Knives and Airports


Oct 6, 1998
I know this topic has been bandied about before. I recently moved north, and once arrived, I had my box of Spyderco's, BM's, and custom's shipped to me via UPS. (Yes, we're talking over 60 knives!)

1) What are the general restrictions on knife carry on airplanes?

2) More specifically, can I carry a Q or a Delica or must I stick with the smallest models, such as the DragonFly?

3) Would it help if the knife were packed in the suitcase?

4) And lastly, why do they freak out over serrations? Are fully serrated models ever allowed?

Thanks for the insight.
a lot of it has to do with how you present yourself and your overall demeanor. I lived in Europe as a teenager and never had any problems carrying a SAK on my keychain. It was a full-sized knife (the Weekender, I guess). Also carried little Schrades and stuff on various trips with no problems. My dad works for a tire company and has to do a lot of cutting of samples off tractor tires in the field. He has a number of large, super sharp knives to do this that he carries with him on the planes, and while he usually has to open up the tool roll and show them to the customs guys, they never harass him about them. If the knife is a folder of decent size or serrated, I would put it in my suitaces and play dumb n' nice. best policy is to act like you don't know anything, be really courteous and don't say things like "my rights" and you should get along just fine. That's just personal experience, though.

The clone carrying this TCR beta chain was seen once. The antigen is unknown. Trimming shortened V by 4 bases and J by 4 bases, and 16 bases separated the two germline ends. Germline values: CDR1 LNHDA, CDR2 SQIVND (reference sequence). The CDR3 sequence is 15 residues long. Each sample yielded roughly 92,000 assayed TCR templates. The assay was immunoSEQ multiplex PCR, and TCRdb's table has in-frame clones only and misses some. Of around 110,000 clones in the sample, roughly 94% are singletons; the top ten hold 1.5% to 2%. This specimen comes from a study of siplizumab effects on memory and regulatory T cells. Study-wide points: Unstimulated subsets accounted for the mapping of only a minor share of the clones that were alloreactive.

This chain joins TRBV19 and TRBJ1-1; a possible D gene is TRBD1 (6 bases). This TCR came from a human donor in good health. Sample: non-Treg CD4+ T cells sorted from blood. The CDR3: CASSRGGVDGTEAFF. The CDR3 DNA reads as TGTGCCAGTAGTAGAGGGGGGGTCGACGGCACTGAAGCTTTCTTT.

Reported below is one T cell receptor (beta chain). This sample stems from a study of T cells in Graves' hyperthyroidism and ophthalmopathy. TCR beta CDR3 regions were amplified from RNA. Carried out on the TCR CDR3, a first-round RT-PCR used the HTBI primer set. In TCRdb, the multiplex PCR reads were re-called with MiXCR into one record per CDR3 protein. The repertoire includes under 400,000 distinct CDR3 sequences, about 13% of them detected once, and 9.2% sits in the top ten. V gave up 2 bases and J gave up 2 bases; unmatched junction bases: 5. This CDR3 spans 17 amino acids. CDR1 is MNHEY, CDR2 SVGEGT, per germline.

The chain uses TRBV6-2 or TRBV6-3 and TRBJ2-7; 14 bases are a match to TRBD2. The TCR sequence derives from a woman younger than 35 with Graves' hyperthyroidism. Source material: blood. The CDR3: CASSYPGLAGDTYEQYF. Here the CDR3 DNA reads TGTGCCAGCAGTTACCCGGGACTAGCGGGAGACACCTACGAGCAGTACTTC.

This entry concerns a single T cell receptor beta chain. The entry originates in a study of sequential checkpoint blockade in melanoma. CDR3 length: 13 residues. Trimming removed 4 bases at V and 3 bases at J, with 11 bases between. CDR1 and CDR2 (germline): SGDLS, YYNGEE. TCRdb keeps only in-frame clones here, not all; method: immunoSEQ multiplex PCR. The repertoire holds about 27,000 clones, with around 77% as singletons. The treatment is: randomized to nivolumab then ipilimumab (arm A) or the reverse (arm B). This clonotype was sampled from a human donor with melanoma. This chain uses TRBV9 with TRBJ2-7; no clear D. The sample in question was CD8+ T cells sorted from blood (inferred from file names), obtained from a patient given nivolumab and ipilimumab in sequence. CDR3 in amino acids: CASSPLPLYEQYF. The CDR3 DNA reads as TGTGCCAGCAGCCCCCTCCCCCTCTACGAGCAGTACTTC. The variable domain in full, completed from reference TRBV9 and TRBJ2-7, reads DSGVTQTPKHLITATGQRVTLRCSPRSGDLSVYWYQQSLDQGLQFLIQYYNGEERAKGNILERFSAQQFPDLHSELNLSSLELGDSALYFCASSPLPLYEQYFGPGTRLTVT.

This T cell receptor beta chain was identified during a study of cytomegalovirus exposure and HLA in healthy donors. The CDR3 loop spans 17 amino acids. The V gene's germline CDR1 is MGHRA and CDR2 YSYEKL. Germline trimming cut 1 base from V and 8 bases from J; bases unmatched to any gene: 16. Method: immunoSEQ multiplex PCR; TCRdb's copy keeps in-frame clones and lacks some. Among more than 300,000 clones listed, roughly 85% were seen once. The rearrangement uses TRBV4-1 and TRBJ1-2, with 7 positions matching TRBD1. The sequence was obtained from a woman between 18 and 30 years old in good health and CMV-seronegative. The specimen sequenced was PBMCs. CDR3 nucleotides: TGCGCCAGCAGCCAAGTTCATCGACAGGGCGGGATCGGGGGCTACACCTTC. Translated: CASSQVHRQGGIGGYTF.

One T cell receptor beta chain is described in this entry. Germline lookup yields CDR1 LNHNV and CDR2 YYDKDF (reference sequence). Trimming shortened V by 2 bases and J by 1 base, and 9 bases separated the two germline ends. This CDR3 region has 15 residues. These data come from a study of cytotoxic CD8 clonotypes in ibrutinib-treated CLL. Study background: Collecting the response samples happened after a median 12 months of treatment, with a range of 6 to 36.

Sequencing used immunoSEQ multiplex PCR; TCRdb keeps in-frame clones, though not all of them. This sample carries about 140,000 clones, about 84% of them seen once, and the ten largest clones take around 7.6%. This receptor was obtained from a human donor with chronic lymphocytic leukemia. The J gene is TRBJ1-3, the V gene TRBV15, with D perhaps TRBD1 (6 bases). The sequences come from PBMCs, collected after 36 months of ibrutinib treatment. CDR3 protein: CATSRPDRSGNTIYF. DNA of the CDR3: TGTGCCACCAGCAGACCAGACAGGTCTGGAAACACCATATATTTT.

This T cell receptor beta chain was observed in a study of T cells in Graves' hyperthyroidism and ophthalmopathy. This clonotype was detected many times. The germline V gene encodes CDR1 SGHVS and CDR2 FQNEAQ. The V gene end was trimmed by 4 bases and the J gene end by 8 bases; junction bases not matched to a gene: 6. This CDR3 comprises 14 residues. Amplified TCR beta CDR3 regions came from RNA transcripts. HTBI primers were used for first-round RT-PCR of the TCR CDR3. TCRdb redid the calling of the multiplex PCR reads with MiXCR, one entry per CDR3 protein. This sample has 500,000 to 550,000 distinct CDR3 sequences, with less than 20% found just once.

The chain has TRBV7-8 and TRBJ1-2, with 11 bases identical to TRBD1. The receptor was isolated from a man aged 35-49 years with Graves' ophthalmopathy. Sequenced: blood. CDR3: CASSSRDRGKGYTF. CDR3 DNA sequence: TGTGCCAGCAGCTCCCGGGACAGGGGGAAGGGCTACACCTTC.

Palmer College of Chiropractic
On Two Wheels
I just got back home from Miser...Missouri, and I was surprised to find that the St. Louis airport was pretty lax when it came to knives. After I went through the trouble to stash my small horde of goodies in the checked baggage, I go through security and the lady tells me anything under 4" was fine.